What is important to consider in deciding whom to exclude – or include – in the business?

Can their problem be solved?

The Problem (submitted by K.D.)

We have a great family and currently everyone gets along well, but I am concerned as I hear my husband’s plan for our farm business. He has 75% ownership, and we have two married sons employed on the farm. My husband wants to exclude our daughters-in-law from the business. I know how I would feel as “the in-law” if this decision had been forced upon me. Instead, I have been kept informed, included in major decisions, helped our business grow, and have some ownership in the assets of the farm. My question is: If my husband has his way, how do you exclude family without ruining ties?      

The Solution

It sounds like your husband has majority power to direct inclusion in the business, but as his spouse, a mother, and a partial owner, you should speak up on this important issue. These questions would be helpful for you both to answer before making a decision:

  • What are your daughters-in-law being excluded from? (Ownership, employment, information, celebration?) When and how will they be  informed of this decision?
  • Why does he want to exclude them? 
  • Is he preparing legal documents clarifying his intent? 
  • Do you want or need the in-laws’ support (skills and expertise, financial contributions, off-farm income and benefits, emotional backing, or free help when needed)? 
  • Have you asked your sons to share their perspectives?
  • If either of you were excluded from a family operation as he is proposing, would that change your behavior toward the business, your spouse, and your in-laws?  

It’s not uncommon for a business to transfer ownership by bloodline only. (This policy must be known by all.) Other areas of the farm operation might include your in-laws and benefit everyone. They might be a hired (and paid) employee or manager for their expertise and work. Perhaps you gratefully welcome their offered involvement and support during peak times of work and find a special way to thank them. As the farm team, you could all celebrate accomplishments.

I especially respect businesses that include full-time family employees’ spouses at the annual meeting. They are present for information sharing, not operational decision making. In the morning, key players report on different areas of the business and the past year’s results are given. There can be a discussion of the next year’s business plan. Ownership status, key players, and advisers are identified; questions are welcomed; and everyone celebrates over lunch. Then the general session can be closed, and only those active in the business full-time continue the decision making and operational work of the business.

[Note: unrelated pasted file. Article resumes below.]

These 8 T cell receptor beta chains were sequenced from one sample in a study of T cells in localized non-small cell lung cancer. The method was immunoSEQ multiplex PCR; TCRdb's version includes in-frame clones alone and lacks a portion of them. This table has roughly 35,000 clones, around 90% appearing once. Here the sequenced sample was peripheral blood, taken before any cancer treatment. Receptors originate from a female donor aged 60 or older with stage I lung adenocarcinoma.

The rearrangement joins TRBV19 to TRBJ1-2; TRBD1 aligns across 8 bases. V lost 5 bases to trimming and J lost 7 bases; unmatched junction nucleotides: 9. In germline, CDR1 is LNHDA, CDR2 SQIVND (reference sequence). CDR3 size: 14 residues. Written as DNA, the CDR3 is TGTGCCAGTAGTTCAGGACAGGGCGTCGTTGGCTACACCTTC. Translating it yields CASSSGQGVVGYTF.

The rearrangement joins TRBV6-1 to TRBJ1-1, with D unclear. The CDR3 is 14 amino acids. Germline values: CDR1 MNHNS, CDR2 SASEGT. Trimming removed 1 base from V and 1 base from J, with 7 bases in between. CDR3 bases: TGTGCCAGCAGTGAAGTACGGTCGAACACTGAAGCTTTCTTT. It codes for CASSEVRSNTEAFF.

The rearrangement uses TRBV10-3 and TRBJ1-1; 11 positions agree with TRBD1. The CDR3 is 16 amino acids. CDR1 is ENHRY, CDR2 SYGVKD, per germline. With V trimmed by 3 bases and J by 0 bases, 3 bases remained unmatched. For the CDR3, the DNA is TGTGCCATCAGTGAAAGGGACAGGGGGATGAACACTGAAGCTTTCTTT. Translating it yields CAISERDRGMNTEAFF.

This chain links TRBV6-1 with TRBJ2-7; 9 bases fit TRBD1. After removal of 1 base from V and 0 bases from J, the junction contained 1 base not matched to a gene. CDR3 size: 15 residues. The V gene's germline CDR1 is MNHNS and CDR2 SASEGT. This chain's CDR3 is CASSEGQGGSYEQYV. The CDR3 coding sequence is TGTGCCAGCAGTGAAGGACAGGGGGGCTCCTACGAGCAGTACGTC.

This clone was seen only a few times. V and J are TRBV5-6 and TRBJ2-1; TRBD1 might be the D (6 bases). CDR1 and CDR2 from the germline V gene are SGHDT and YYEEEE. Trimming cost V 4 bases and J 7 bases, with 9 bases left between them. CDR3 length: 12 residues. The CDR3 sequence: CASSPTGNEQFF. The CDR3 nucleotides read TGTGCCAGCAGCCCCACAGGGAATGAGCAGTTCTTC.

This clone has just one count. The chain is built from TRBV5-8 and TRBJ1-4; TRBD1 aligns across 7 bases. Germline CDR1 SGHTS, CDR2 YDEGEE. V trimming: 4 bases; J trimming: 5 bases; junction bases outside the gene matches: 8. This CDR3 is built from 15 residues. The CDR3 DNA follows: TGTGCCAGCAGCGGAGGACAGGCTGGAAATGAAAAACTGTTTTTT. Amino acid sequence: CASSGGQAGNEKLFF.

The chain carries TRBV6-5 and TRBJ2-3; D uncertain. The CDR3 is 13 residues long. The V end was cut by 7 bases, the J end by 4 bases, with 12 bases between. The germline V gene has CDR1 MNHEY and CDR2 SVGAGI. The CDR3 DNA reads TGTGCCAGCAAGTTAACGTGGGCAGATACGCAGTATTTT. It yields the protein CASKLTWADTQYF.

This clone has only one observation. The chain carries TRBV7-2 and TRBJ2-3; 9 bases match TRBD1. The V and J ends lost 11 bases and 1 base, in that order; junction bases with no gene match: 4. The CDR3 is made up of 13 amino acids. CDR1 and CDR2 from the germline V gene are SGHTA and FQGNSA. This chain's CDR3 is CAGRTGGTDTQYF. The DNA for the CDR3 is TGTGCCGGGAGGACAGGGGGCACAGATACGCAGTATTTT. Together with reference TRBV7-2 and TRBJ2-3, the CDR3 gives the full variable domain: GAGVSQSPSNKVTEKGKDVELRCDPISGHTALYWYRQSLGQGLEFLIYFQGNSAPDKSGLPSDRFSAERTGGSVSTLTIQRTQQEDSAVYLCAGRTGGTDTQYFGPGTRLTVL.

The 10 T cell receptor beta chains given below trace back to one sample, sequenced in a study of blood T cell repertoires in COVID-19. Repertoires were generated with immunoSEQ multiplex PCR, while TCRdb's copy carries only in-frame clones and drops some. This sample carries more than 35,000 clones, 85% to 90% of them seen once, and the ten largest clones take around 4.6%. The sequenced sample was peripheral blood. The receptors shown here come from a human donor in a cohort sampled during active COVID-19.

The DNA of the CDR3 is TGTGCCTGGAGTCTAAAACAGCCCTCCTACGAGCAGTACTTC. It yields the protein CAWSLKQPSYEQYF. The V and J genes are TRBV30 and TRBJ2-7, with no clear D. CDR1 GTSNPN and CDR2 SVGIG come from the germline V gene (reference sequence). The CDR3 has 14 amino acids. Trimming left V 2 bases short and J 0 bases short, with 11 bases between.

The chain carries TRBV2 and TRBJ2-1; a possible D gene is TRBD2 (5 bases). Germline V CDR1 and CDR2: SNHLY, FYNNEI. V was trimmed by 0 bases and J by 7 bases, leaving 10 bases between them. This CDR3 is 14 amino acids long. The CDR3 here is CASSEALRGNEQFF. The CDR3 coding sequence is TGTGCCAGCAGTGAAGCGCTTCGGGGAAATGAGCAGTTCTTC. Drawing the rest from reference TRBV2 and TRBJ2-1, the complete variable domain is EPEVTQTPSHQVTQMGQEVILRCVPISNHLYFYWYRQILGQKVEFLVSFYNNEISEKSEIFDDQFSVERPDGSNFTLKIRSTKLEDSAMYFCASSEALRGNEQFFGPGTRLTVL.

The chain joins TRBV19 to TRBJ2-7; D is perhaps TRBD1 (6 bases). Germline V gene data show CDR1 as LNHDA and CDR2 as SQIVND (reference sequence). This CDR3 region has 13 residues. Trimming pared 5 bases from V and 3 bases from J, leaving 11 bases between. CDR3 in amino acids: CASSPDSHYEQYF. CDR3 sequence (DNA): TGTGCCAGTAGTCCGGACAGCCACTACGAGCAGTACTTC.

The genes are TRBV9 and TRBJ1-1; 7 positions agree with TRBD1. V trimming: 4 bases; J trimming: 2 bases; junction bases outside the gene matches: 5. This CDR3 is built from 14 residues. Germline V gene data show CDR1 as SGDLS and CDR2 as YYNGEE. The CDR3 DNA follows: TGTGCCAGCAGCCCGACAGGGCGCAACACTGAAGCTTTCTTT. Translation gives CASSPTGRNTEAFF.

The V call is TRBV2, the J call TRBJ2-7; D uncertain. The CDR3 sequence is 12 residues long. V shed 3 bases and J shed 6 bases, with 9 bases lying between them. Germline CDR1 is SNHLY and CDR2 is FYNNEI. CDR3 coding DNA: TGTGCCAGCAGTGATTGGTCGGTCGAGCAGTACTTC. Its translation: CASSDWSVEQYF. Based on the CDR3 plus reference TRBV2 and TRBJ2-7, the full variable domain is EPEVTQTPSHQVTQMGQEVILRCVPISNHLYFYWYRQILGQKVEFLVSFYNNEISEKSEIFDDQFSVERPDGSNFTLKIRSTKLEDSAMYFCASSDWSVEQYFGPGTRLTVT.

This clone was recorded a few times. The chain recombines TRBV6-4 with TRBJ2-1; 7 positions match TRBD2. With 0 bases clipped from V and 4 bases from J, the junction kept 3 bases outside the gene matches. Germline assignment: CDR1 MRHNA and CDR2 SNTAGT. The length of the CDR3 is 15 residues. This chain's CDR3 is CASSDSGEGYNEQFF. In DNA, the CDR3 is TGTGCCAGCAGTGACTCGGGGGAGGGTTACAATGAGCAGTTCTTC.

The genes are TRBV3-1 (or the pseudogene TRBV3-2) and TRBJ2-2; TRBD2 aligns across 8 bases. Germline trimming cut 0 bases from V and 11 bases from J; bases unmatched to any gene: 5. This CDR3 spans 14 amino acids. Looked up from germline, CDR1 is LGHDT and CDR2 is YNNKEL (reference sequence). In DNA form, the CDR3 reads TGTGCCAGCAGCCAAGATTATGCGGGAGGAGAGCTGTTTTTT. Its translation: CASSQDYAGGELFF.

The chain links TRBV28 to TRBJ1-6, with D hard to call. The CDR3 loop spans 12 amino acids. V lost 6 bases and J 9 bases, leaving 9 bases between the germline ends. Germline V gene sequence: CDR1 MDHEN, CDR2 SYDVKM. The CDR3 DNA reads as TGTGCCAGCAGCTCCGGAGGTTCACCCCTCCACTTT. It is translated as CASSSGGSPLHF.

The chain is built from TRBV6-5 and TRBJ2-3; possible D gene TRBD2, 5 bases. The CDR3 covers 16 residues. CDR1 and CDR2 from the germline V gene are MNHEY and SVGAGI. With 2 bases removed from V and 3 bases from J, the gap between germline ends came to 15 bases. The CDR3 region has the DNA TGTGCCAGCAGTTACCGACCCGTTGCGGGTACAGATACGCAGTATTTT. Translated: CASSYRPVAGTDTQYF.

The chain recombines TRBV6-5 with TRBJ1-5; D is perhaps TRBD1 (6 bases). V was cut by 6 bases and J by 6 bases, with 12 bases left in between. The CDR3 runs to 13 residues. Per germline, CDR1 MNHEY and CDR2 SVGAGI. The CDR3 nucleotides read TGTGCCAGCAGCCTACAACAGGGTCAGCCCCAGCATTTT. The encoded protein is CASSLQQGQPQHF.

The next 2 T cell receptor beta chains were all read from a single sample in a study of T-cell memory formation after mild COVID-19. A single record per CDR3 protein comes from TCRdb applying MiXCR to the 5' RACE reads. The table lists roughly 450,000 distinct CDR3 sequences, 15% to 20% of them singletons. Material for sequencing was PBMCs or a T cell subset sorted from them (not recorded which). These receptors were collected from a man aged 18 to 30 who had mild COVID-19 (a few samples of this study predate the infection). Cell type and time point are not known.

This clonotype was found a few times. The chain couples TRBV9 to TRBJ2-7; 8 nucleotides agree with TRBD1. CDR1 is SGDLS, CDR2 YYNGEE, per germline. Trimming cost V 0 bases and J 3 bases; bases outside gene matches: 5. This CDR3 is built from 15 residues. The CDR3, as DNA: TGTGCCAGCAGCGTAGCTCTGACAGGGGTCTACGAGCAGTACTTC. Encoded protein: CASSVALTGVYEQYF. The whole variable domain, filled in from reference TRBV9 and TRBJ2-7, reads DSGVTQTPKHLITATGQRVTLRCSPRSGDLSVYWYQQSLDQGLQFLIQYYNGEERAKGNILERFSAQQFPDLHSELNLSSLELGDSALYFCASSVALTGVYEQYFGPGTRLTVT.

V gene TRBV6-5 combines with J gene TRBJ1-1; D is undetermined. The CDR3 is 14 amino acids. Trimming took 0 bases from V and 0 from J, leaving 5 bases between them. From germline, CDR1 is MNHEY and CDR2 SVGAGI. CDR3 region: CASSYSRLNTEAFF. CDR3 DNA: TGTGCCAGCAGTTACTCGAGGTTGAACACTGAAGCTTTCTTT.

There is much you can do to foster good relationships with your sons’ spouses. Strive to always be pleasant and polite, kind and appreciative. They are family. Talk a lot about children, school, weather, neighbors, community. Ask about the people who are important to them. 

Since your husband has majority control, he can decide the value (positive or negative) of exclusion and inclusion in the business. But this is a major decision that could impact your family dynamics. Your input is needed. Answer the six questions, and I believe your actions will become clear.

Jolene Brown is a professional speaker, author, farmer, and family business consultant. She shares her passion, experience, and fun-filled spirit with farmers and ranchers across North America. Her tested business tools provide leadership and management solutions for the people who feed, clothe, and fuel the world. jolenebrown.com

Read more about

Tip of the Day

Agronomy Tip: Use Cultural Practices to Manage Weeds

Soybeans in a straight row. Tillage and crop rotation may be useful tools in weed management.

Talk in Farm Business